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Slight aside, but can anybody explain why the pound id still so strong considering every other country is hiking interest rates and everybody with half a brain realises the fundamentals for a healthy economy are diminishing at an alarming rate?

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There is no reason why Brown can't adjust the inflation target for the BOE.

However doing so would give an important signal to the markets that the UK was 'wobbly' on inflation, leading to pressure on sterling. The downwards movement on sterling wouldn't be welcomed by the BoE, and it would also lead to increasing inflationary pressure exported into the UK economy. If Brown was forced to 'readjust' the inflation target it would also be at a time at which the economy and sterling were both looking shaky - thus making doing so even more likely to cause a run on the pound.

Every Labour chancellor has ended with a crisis in confidence on the pound, although all previous chancellors have managed to achieve this in just one term, rather than the current three. I would be very ironic if Brown ended his tenure with the same crisis, despite all his attempts to ensure this didn't happen (the chief reason for granting the BoE independence).

But you're right - any bumping of the inflation target up against a more general perceived 'need' for lower interest rates to boost the UK economy is likely to create a hell of a lot of political friction, from all sides. I personally think George Osbourne is just as likely to put populism before inflation and the BoE - witness his punting the idea of more 'appointed' members of the MPC. Unfortunately the institutional preservation of inflation targetting may not seem such a great idea to joe public as it has for the past 10 years when it leads to tough decisions.

I have thought about how the inflation target could be changed. But I think it would be the end of Brown if he did. Remember he moved it to be inline with the EU, so I don't he would try to change it.

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Slight aside, but can anybody explain why the pound id still so strong considering every other country is hiking interest rates and everybody with half a brain realises the fundamentals for a healthy economy are diminishing at an alarming rate?

Its a mystery to me.

I think there is a perception out there that Gordon has it all under control despite this morning's awful figures on government overspending. High house prices and high levels of spending have convinced the world that we are a wealthy country despite a private debt level very near or in excess of that in the US per capita. The newspapers only print the good news and Land Registry data of falling prices are kept hidden or on HPC-type blogs where the "nuts" hang out. There is no end to the Miracle Economy and Gordon's smiling face has them all mesmerized that it is going to continue into his term of ofice as the Prime Minister.

When Gordon and his Miracle are finally rumbled I would expect sterling to drop back to its historic average of around 1.60 or so (the average rate of the last decade give or take a few cents).

Gordon cannot raise rates without destroying HPI and with HPI gone nothing much remains. The question is whether he dare raise the rates and risk his brainchild--endless fiscal stimulation to pay for his endless spending without inflation. He can cover up true inflation in the short term but truth will out him sooner rather than later. Of course, he will try to cover the whole mess up by moving the goal posts again to say that 3% CPI is normal and the new target given the new paradigm in world inflation.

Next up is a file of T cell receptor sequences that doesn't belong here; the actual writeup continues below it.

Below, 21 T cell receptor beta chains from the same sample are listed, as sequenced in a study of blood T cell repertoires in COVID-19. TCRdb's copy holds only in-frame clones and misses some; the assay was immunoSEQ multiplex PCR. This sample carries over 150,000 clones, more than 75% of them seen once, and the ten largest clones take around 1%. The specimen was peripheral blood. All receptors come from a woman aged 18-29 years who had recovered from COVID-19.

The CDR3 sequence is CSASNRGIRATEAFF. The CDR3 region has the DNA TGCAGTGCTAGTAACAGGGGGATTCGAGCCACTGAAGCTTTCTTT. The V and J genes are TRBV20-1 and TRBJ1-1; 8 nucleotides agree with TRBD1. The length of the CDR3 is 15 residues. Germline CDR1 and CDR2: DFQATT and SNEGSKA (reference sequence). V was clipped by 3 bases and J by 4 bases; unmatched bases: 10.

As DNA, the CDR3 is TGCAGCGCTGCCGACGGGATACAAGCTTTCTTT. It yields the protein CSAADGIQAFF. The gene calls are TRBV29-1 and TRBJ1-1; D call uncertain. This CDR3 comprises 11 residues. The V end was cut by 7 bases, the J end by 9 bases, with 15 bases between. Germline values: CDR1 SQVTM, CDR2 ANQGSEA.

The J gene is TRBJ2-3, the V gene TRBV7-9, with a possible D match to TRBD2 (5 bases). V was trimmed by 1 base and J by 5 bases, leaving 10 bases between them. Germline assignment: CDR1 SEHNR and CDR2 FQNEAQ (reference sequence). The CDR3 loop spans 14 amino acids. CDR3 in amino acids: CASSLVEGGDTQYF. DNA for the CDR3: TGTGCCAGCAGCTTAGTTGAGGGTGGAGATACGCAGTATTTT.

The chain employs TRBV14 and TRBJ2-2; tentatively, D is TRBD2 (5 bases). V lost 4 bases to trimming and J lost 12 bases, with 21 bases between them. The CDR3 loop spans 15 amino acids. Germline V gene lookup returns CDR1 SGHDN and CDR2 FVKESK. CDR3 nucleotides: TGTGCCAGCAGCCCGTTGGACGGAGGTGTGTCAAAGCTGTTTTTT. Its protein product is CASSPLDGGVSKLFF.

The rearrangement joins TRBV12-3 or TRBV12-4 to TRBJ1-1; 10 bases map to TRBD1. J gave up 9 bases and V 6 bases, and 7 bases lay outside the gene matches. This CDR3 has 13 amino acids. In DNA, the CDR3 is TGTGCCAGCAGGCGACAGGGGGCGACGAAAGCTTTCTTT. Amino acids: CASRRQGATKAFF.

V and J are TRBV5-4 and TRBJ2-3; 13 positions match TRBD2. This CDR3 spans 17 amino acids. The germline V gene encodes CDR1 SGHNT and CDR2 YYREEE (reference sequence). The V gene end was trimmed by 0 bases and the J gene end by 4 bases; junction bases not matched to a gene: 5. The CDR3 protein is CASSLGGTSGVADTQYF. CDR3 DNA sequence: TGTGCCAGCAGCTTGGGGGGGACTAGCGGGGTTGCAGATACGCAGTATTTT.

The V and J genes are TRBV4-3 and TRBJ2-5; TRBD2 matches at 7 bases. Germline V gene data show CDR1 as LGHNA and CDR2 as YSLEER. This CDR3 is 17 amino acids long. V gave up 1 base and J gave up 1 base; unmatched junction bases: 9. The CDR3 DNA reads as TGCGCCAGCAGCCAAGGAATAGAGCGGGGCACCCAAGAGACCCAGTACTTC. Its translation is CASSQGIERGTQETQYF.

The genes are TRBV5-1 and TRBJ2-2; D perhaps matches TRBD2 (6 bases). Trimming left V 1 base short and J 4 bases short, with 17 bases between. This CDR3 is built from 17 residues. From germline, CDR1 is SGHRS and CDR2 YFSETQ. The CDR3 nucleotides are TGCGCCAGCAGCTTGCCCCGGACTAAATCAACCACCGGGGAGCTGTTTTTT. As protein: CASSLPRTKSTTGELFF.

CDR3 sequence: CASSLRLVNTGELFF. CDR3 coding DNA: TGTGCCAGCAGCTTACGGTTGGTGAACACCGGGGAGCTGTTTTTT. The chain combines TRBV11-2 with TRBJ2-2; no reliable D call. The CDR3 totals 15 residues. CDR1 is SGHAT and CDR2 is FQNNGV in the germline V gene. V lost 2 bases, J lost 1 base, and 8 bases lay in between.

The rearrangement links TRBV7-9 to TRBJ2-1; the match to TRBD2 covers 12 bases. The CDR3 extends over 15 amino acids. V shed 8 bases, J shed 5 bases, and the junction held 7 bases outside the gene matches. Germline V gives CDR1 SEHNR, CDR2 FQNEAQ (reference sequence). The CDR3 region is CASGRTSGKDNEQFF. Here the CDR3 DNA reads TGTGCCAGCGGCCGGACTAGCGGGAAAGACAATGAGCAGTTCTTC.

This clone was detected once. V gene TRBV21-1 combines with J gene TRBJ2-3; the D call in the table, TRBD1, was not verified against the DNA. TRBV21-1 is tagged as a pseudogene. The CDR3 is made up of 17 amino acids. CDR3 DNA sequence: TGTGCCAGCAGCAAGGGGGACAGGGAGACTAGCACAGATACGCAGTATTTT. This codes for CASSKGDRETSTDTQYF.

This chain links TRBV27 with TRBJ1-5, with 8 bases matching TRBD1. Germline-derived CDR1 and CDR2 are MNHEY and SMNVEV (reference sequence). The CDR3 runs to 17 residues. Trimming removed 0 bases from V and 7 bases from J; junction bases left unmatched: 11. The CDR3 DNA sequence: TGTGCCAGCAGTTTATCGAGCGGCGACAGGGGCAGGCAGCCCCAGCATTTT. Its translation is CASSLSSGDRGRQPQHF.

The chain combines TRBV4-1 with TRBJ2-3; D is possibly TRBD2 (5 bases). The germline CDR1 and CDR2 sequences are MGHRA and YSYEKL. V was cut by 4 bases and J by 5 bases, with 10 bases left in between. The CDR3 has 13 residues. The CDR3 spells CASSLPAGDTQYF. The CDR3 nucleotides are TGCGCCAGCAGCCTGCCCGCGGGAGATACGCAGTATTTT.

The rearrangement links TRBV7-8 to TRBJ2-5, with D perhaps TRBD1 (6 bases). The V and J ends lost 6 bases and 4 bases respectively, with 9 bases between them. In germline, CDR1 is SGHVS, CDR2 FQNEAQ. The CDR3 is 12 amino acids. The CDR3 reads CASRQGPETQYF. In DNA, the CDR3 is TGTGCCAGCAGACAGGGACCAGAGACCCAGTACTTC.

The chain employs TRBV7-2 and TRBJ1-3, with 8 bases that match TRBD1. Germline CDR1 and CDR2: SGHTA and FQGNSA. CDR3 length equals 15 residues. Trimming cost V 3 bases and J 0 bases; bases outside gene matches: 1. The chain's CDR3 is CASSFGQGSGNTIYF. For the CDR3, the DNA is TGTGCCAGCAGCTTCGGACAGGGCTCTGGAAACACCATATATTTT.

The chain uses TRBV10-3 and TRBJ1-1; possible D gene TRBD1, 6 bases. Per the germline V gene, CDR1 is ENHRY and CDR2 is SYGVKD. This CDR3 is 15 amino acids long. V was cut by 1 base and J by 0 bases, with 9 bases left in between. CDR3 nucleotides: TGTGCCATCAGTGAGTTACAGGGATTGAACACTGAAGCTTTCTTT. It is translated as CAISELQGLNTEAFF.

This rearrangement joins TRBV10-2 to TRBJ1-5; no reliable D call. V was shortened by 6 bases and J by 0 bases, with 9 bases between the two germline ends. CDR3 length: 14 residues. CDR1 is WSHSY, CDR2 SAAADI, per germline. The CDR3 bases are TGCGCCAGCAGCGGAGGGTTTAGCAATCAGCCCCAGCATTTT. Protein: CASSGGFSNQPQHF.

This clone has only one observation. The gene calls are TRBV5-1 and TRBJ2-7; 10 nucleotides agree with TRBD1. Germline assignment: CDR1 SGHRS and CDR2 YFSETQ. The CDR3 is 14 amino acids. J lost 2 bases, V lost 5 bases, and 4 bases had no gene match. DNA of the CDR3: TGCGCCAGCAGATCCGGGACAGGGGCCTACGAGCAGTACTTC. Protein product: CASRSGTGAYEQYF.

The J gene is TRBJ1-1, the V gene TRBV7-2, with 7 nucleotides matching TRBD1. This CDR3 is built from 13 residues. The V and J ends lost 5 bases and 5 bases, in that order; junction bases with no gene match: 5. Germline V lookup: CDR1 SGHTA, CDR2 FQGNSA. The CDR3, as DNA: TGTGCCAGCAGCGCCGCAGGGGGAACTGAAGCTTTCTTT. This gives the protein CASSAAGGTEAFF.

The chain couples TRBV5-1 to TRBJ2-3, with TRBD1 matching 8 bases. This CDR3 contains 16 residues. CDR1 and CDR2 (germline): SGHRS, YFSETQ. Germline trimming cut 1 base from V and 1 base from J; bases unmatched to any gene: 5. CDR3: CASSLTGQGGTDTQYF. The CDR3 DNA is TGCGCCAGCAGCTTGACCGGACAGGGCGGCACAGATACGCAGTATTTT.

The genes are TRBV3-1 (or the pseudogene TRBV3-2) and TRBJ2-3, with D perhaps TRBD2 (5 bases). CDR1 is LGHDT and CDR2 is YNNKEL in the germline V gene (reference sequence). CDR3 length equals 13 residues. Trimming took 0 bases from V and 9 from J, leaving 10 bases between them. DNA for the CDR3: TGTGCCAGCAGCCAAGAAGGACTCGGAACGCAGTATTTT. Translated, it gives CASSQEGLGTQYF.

He's a canny Scot to be sure. Or, in the words of someone further south: a cunning bugger.

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http://uk.biz.yahoo.com//20062006/323/doll...ins-ground.html

Tuesday June 20, 07:28 PM

Dollar edges up against euro, yen gains ground

LONDON (AFP) - The dollar edged up against the euro but lost ground against the yen after the Bank of Japan (BoJ) effectively gave the green light to a summer interest rate hike, dealers said.

BoJ have given the green light to the start of IR hikes. As they are the HPI's creditor there is going to be hell to pay once this has unwound. A small hike in Japan does not equal a small hike in the lap of the debtor as there are many intermediaries all eager for a piece of the IR action. That which has underpinned HPI--accomodative IR from Japan--is about to end.

:)

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The BoJ boss may be Fukui'd up?

IR may not rise now:

http://mdn.mainichi-msn.co.jp/business/new...0bu037000c.html

Rate hike amid deflation to hurt Japan economy: Tanigaki
Japan's economy will be negatively affected if interest rates rise one-sidedly while the country has yet to eliminate deflation, Minister of Finance Sadakazu Tanigaki said Wednesday.
Commenting on the Bank of Japan's zero interest rate policy in a speech, Tanigaki also said interest rates need to be normalized in accordance with the progress of Japan's economic recovery. (Jiji Press)
June 21, 2006

Same old game, will they/won't they? :blink:

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  • 301 Brexit, House prices and Summer 2020

    1. 1. Including the effects Brexit, where do you think average UK house prices will be relative to now in June 2020?


      • down 5% +
      • down 2.5%
      • Even
      • up 2.5%
      • up 5%